By on March 11, 2015

Google Compare for Auto Insurance

Shopping around for an auto insurance policy? Google has a comparison tool that might just help you find what you seek.

TechCrunch reports the tool, Google Compare for Auto Insurance, allows consumers to compare rates either directly through the tool or via a questionnaire that pops up upon entering the words “car insurance” in Google’s search engine. Either method asks for the consumer’s zip code and information about their car, then compares up to 14 quotes from Google’s insurance partners like Mercury Insurance, MetLife and Stillwater Insurance Group; insurance giants like Progressive, State Farm and GEICO have declined to work with the tech giant on this project thus far.

Said partners become involved through a flexible cost-per-acquisition scheme, with Google adding that partner ranking and eligibility aren’t based on payment. The tech giant says its partners can use the service to set themselves apart from the others by mentioning what features make one partner different from the rest.

For now, the tool is limited to California residents, with other states to join in later this year per Google. Further down the road, however, the company could use the information gathered from how its partners price a given risk to enter the insurance game as an underwriter, possibly pairing its offerings with its autonomous car.

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15 Comments on “Google Introduces Comparison Tool For Auto Insurance...”

  • avatar

    I can see why the “comedy club” of insurance companies (GEICO, Progressive, State Farm, Farmers), aren’t chomping at the bit to join this.

    They’re too busy in the entertainment business, and word-of-mouth (I have a relative that has worked at a few collision centers) has it that they don’t like to pay a lot to fix people’s cars – often pushing the dealer to utilize substandard or used replacement parts on 2-3 y.o. vehicles.

    • 0 avatar
      Land Ark

      As a former insurance adjuster I can assure you that there are 2 sides to that common story.

      • 0 avatar

        Follow the money – the companies that I mentioned spend multiple millions of dollars on advertising, come out with new commercial spots on almost a monthly basis, yet claim that they can “save” you $400 over the “other guy”. Where does the money come from to actually repair someone’s car?

        • 0 avatar
          Land Ark

          Aftermarket does not always mean junk. Most of the time when shops would argue with me over using a new aftermarket part versus new OEM it wasn’t because the parts were faulty, it was because they cost several hundred dollars less or because the shop foreman didn’t want to pay the bodyman time to make it fit.

          And it’s much easier to follow the money to the insurance company gouging high risk and SR22 customers than trying to save at the body shop.

  • avatar
    Land Ark

    I really like the idea, I just hope that it doesn’t turn into a payola scheme where they have “preferred partners.” It’s difficult for me to think Google would ever have my best interests in mind since they dropped the old “Don’t be evil” motto.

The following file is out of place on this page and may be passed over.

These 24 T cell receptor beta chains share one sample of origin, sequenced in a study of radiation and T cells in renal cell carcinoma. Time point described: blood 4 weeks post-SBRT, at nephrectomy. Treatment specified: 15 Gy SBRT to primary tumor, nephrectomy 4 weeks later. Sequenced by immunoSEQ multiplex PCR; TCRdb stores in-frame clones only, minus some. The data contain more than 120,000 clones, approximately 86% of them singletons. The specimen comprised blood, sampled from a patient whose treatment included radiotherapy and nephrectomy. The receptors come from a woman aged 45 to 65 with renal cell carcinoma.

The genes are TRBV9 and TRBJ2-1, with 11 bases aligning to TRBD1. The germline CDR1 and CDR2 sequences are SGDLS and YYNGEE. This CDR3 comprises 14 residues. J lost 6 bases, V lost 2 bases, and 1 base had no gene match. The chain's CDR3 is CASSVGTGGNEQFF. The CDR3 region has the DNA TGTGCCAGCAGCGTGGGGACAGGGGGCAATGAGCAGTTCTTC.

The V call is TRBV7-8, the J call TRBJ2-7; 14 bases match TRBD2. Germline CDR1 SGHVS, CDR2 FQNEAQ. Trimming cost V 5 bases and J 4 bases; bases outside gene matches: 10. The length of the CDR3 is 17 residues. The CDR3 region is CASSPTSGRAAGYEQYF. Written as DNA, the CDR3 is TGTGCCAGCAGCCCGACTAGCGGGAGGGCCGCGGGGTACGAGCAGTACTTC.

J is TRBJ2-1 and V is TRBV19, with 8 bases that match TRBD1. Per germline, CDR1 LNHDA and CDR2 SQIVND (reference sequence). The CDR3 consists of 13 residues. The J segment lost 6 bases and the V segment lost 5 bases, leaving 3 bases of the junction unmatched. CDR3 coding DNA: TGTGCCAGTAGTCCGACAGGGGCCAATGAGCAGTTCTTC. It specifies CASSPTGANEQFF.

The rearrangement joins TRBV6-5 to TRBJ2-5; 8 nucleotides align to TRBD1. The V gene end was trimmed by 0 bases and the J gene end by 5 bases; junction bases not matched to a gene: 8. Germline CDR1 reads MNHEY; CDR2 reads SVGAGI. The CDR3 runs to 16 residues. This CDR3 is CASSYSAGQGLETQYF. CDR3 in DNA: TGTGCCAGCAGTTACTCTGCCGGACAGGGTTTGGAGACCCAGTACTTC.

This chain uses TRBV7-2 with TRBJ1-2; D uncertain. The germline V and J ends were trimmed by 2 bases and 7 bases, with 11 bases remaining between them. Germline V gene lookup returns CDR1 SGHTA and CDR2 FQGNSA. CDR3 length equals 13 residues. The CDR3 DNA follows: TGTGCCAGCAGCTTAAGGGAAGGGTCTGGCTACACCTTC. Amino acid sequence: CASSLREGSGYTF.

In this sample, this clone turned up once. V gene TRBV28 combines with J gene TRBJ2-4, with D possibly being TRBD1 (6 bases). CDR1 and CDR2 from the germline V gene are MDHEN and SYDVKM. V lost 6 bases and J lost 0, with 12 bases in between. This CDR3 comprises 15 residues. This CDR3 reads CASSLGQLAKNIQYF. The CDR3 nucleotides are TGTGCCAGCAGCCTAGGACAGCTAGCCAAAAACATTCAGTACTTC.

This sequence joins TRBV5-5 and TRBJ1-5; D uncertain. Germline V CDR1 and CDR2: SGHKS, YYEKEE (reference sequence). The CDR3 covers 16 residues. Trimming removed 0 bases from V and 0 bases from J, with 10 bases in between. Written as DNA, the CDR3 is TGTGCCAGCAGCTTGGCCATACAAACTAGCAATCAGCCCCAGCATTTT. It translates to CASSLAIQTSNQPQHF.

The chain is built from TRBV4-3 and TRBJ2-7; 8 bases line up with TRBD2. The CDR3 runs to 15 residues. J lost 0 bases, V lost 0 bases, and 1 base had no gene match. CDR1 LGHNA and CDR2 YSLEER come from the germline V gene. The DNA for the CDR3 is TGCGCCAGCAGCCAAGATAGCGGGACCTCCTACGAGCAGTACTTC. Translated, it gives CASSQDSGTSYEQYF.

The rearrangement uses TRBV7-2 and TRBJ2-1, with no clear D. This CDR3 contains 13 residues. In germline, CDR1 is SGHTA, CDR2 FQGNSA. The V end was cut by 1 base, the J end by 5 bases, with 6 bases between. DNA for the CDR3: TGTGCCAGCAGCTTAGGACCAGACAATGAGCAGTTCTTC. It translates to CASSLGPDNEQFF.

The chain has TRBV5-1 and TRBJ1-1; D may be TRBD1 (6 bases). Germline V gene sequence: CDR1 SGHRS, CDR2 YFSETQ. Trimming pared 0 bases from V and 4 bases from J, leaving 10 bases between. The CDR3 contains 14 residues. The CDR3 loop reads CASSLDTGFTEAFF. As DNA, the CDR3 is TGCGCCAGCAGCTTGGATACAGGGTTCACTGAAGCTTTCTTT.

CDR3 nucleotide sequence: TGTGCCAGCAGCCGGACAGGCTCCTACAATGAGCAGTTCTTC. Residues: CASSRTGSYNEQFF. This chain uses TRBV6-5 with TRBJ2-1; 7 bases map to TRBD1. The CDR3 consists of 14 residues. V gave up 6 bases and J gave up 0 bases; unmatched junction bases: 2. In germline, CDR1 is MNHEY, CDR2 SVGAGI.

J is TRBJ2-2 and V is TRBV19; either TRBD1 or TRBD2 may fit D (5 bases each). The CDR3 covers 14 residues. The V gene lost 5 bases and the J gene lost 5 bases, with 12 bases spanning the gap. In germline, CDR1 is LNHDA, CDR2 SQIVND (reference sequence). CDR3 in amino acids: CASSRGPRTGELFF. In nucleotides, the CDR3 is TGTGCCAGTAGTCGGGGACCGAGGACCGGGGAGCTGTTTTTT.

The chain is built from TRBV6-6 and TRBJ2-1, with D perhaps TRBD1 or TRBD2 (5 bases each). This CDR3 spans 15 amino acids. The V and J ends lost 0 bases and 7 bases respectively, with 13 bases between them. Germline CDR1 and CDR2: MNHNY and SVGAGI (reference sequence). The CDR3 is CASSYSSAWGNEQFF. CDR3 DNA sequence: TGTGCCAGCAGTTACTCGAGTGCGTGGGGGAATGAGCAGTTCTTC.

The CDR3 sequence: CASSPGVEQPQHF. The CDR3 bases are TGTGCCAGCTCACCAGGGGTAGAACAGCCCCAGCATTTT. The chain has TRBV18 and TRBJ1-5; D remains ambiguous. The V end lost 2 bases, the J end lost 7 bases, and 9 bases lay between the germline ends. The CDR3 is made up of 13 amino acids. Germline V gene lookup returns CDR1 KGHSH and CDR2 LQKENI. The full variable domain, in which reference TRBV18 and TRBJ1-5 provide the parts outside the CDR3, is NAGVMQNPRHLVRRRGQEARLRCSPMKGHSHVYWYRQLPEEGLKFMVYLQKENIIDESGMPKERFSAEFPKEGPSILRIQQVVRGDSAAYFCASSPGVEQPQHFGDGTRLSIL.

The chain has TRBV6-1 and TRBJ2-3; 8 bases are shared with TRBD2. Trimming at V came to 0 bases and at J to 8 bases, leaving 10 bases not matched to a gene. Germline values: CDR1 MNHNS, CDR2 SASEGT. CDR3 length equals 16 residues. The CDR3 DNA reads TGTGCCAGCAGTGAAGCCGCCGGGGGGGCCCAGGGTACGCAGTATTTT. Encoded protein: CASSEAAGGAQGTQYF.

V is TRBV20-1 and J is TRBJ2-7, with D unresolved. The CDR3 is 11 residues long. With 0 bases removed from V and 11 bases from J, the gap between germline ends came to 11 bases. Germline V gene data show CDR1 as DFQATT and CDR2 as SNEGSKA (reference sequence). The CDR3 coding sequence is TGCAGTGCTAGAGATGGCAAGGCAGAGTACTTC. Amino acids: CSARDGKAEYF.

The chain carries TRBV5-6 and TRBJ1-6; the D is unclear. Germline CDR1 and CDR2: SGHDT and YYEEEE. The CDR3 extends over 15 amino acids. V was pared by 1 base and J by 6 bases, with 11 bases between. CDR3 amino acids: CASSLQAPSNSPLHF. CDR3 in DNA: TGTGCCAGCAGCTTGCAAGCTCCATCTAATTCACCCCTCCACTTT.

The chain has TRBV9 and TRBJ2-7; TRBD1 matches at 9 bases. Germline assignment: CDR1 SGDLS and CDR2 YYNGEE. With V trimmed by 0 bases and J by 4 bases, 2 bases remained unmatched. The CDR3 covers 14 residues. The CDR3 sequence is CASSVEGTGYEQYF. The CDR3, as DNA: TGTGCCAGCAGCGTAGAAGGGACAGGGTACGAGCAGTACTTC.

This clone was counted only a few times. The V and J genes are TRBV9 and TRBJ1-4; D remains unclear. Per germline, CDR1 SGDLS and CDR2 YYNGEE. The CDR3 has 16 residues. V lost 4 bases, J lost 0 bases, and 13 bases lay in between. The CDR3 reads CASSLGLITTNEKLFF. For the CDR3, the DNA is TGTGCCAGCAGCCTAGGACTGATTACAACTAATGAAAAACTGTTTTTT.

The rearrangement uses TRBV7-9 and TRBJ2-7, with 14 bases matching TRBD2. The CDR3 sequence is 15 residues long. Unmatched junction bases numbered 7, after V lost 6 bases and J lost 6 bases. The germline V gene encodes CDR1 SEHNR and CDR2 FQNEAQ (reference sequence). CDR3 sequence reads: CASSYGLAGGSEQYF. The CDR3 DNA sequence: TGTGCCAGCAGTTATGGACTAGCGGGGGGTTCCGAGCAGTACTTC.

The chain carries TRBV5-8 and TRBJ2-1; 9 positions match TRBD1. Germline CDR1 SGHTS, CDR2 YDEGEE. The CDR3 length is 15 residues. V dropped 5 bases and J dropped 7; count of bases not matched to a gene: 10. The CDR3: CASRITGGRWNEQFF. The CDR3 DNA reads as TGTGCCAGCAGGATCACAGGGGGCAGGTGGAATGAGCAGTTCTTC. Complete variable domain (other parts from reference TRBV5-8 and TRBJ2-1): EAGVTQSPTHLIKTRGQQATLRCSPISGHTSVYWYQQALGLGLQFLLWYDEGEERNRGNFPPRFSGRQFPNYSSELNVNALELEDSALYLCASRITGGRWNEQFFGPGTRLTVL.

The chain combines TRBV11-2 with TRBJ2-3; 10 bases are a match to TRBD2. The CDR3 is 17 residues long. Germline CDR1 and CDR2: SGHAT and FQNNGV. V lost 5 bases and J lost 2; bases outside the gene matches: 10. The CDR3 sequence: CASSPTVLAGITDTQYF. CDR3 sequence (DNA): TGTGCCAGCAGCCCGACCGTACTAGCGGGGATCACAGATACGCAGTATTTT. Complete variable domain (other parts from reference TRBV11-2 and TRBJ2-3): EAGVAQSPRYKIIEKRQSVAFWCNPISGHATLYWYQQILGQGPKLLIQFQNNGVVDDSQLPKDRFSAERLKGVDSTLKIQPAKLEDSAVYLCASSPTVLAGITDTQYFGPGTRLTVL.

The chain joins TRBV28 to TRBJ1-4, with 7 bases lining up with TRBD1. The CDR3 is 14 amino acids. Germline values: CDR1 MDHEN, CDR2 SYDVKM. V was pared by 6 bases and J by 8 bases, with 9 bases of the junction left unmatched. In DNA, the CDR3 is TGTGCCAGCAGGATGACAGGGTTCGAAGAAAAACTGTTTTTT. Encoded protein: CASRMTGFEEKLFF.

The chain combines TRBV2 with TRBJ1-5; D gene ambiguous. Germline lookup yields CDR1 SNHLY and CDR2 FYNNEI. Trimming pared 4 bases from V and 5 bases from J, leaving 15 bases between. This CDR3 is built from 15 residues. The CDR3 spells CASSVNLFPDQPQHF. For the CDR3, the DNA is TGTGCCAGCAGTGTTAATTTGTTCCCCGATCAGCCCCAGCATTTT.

• avatar
    Chris FOM

    I’ve gor USAA and no interest in changing. Their rates are pretty terrific but even if they’re not the absolute cheapest their phenomenal customer service is worth every dollar.

    • 0 avatar

      what I’d give to qualify for USAA. Wish I could go back to 1989 and enlist. Seriously. :(

    • 0 avatar

      No worries, I saw a little green reptile stating that GEICO has insured members of the military (presumably when it was “Government Employee Insurance Company”, founded to compete with USAA), so it must be the same. /sarc

      I think that USAA is “legit” in its advertising, because they have a long history of exclusively serving the military, but anyone else wrapping themselves in the flag is being disingenuous.

    • 0 avatar

      I’ve also got USAA and have no plans to ever change. I was disappointed when I had to change my house coverage due to their changing regulations in Florida.

  • avatar

    Still not available in Illinois. C’mon Google, c’mon!

  • avatar

    Beverlyyyy Hillllls, that’s where I wanna beeeee!

    Gimme gimme, gimme gimme.

    -Hated that song. I hope they were a one-hit wonder.-

  • avatar

    I tried it out last week and it doesn’t work. The rates it gave were much higher than what I currently pay, and most of the companies that responded were assigned risk providers.

  • avatar

    My experience is that cheap insurance is fine as long as you don’t have to collect or have special circumstances. Even something simple like bundling with a house can be difficult. Not to mention classic cars or rental properties.

    • 0 avatar

      Yup, that’s my experience too. All I’ve got on all our vehicles is the absolute minimum required by NM law. Even the 2015 Sequoia. But all insurance is bundled though USAA with Home Owners Insurance and Life Insurance.

      I’ve never had a claim or loss that my insurance company had to pay for.

  • avatar

    I tried this tool. $449/6 months per quote vs. $555 from current insurer. The weird part is only one insurer out of 14 provided quote, and it’s the same insurer I use now. Same coverage. Hmm, perhaps it’s time to talk to my agent.

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